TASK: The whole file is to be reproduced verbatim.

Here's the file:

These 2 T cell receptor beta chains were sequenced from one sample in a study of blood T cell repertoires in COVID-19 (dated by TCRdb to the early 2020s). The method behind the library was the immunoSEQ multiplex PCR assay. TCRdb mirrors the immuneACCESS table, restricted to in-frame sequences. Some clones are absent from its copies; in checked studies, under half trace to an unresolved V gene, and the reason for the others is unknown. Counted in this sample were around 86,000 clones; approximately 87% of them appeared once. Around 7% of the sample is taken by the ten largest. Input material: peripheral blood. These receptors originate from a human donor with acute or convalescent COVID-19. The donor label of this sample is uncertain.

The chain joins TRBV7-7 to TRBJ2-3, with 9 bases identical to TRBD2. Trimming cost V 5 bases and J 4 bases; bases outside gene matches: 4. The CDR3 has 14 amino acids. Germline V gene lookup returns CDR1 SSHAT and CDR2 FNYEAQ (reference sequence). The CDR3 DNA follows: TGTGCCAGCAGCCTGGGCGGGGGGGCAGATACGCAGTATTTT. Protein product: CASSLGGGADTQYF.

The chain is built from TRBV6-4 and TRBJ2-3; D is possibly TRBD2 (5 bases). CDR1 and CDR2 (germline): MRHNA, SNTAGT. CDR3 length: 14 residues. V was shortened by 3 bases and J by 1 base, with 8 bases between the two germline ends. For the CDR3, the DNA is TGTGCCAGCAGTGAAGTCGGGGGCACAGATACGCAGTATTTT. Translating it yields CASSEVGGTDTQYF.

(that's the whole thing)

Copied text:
These 2 T cell receptor beta chains were sequenced from one sample in a study of blood T cell repertoires in COVID-19 (dated by TCRdb to the early 2020s). The method behind the library was the immunoSEQ multiplex PCR assay. TCRdb mirrors the immuneACCESS table, restricted to in-frame sequences. Some clones are absent from its copies; in checked studies, under half trace to an unresolved V gene, and the reason for the others is unknown. Counted in this sample were around 86,000 clones; approximately 87% of them appeared once. Around 7% of the sample is taken by the ten largest. Input material: peripheral blood. These receptors originate from a human donor with acute or convalescent COVID-19. The donor label of this sample is uncertain.

The chain joins TRBV7-7 to TRBJ2-3, with 9 bases identical to TRBD2. Trimming cost V 5 bases and J 4 bases; bases outside gene matches: 4. The CDR3 has 14 amino acids. Germline V gene lookup returns CDR1 SSHAT and CDR2 FNYEAQ (reference sequence). The CDR3 DNA follows: TGTGCCAGCAGCCTGGGCGGGGGGGCAGATACGCAGTATTTT. Protein product: CASSLGGGADTQYF.

The chain is built from TRBV6-4 and TRBJ2-3; D is possibly TRBD2 (5 bases). CDR1 and CDR2 (germline): MRHNA, SNTAGT. CDR3 length: 14 residues. V was shortened by 3 bases and J by 1 base, with 8 bases between the two germline ends. For the CDR3, the DNA is TGTGCCAGCAGTGAAGTCGGGGGCACAGATACGCAGTATTTT. Translating it yields CASSEVGGTDTQYF.